It’s a pretty big deal

It’s a pretty big deal

It’s a pretty big deal

By E. Adam Porter

Editor, News of SCC & South County

I heard a whispered conversation in the dining room and pretended not to notice, busying myself preparing the evening meal. It was beef stew night, so the slow cooker had done most of the heavy lifting, leaving me able to focus on eavesdropping while I finished the meal prep. My bride was on the phone with our lovely daughter-in-law discussing Thanksgiving dinner.

Our eldest son, Captain America, and his bride, Melissa, recently purchased their first home together. Cap’s duty station for the next few years also meant that – for the first time since he raised his hand and swore the Oath – he would be making his home in Florida. His mom and I are elated to have him on this side of the ocean for a change. Even happier that he’s reporting for his next training assignment, rather than wearing a rifle in the desert.

Since buying their home, Chris and Melissa have been working day and night to fix the house and property up to their liking, and they’re justifiably excited to show off their hard work. Almost as excited as my bride and I are to celebrate this important milestone with them. Given the timing, they suggested hosting Thanksgiving this year. That’s a pretty big deal. Though, I think, maybe, just hearing, “Y’all come up; we will cook this year!” put some more gray in my beard. Put a smile on the face behind that graying beard too. If there’s anything better than achieving your own goals in life, it’s watching your kids achieve theirs. Cooking your first Thanksgiving bird in your first new home as a family is a pretty big deal. We can’t wait to help them celebrate this milestone in their lives and their marriage.

Milestones are an ancient idea. Like some of the most enduring roads, we have the Romans to thank for the concept. They placed distance markers roughly every 1,000th double step, giving armies and traders clear answers to vital logistical questions as they traveled the length and breadth of the empire. Many centuries later, Matthew Simons described these markers in his 1635 travel guide, “Directions for English Travelers.” Though it would be another six decades after Simons’ book before uniform guideposts were codified into law in Britain. And it would be another 50 years before the term “milestone” entered common usage.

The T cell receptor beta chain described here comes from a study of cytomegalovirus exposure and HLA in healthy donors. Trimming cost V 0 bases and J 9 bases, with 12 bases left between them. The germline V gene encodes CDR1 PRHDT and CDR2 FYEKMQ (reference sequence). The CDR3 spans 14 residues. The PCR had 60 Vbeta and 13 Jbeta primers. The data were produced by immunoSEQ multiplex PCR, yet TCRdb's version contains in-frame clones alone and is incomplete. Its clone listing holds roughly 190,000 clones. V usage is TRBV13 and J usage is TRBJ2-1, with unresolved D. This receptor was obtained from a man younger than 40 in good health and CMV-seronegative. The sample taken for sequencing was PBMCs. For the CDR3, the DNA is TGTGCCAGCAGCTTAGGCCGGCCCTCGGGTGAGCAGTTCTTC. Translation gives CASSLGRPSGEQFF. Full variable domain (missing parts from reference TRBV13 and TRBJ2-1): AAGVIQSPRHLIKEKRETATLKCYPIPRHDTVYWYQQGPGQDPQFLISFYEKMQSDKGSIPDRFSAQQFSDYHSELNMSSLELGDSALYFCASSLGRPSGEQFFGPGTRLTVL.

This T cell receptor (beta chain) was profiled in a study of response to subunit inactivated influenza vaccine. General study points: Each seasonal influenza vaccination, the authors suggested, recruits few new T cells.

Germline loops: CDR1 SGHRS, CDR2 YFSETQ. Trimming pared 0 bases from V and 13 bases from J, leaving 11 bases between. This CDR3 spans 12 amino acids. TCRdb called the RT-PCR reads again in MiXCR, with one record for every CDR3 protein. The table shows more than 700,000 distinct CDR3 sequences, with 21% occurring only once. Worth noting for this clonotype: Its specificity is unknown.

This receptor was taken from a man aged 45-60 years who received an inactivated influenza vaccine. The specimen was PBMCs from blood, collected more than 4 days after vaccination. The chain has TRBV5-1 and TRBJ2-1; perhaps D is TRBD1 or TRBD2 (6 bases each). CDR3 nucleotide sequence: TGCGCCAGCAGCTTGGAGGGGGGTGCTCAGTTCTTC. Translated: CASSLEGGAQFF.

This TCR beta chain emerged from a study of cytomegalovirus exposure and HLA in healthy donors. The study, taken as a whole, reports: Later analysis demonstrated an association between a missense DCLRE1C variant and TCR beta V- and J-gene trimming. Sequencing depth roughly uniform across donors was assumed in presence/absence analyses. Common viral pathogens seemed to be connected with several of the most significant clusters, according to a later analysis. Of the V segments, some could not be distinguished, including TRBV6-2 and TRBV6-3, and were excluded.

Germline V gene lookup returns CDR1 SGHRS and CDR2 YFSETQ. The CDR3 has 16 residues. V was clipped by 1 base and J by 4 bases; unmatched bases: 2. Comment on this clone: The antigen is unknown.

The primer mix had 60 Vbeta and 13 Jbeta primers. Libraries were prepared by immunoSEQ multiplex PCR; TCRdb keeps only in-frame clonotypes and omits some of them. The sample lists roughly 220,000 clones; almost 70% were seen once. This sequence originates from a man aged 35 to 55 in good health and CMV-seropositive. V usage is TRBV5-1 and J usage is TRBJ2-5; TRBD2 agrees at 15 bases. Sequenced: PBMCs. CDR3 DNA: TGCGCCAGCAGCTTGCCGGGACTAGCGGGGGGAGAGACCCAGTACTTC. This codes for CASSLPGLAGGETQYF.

As with most words, “milestone” evolved new meaning with extended use over the successive generations. Today, milestones are not only symbols of distance traveled, but also metaphorical reminders that we’re going in the right direction; and, if we keep following that path, we’re likely to arrive where we’re headed. All the more reason to celebrate each time we achieve something new, learn something interesting, or arrive at a much-anticipated destination.

Speaking of milestones worth celebrating, this year, local SCC historians came together to write, curate, and publish a book commemorating 60 Years in Sun City Center. This community began with an idea, a vision that was picked up by the original residents and carried along by each new resident who chose to make Sun City Center their home. Active retirement, stimulation for the body, mind, and spirit. A community of volunteers willing to invest their hands, feet, smarts, and hearts in support of the ideal of “Neighbors helping neighbors.”

There are very few communities where one can learn textile art, painting, photography, woodworking, computers, chorale singing, organ playing, guitar picking, HAM radio operation, lawn sports, court sports, card games, and synchronized swimming in an afternoon, then have your pick of live music and dancing in the evening. Building these opportunities into this community involved all kinds of exciting, challenging, and important milestones. Individually and collectively, these are, indeed, something worth celebrating. So, be sure to stop by the Atrium ticket kiosk on Monday mornings between 10 and noon to buy your copy of 60 Years in Sun City Center, Florida.

Aerial photo of SCC’s north campus during FallFest 2021, courtesy Stan Lipski.